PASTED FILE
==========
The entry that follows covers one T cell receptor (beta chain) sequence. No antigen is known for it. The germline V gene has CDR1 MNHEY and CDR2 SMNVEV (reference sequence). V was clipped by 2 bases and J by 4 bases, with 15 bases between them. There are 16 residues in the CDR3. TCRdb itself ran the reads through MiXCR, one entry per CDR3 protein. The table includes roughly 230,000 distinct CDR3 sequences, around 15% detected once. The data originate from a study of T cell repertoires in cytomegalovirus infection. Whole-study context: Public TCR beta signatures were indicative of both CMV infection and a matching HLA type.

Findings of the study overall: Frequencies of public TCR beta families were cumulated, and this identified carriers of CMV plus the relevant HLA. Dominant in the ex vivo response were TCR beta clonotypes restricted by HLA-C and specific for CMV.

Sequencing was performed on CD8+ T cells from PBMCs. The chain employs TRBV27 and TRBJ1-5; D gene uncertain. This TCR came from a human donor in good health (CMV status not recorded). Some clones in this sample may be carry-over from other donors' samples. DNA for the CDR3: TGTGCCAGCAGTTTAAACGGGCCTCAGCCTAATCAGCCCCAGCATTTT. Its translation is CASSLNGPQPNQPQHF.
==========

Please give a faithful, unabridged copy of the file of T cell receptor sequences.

The entry that follows covers one T cell receptor (beta chain) sequence. No antigen is known for it. The germline V gene has CDR1 MNHEY and CDR2 SMNVEV (reference sequence). V was clipped by 2 bases and J by 4 bases, with 15 bases between them. There are 16 residues in the CDR3. TCRdb itself ran the reads through MiXCR, one entry per CDR3 protein. The table includes roughly 230,000 distinct CDR3 sequences, around 15% detected once. The data originate from a study of T cell repertoires in cytomegalovirus infection. Whole-study context: Public TCR beta signatures were indicative of both CMV infection and a matching HLA type.

Findings of the study overall: Frequencies of public TCR beta families were cumulated, and this identified carriers of CMV plus the relevant HLA. Dominant in the ex vivo response were TCR beta clonotypes restricted by HLA-C and specific for CMV.

Sequencing was performed on CD8+ T cells from PBMCs. The chain employs TRBV27 and TRBJ1-5; D gene uncertain. This TCR came from a human donor in good health (CMV status not recorded). Some clones in this sample may be carry-over from other donors' samples. DNA for the CDR3: TGTGCCAGCAGTTTAAACGGGCCTCAGCCTAATCAGCCCCAGCATTTT. Its translation is CASSLNGPQPNQPQHF.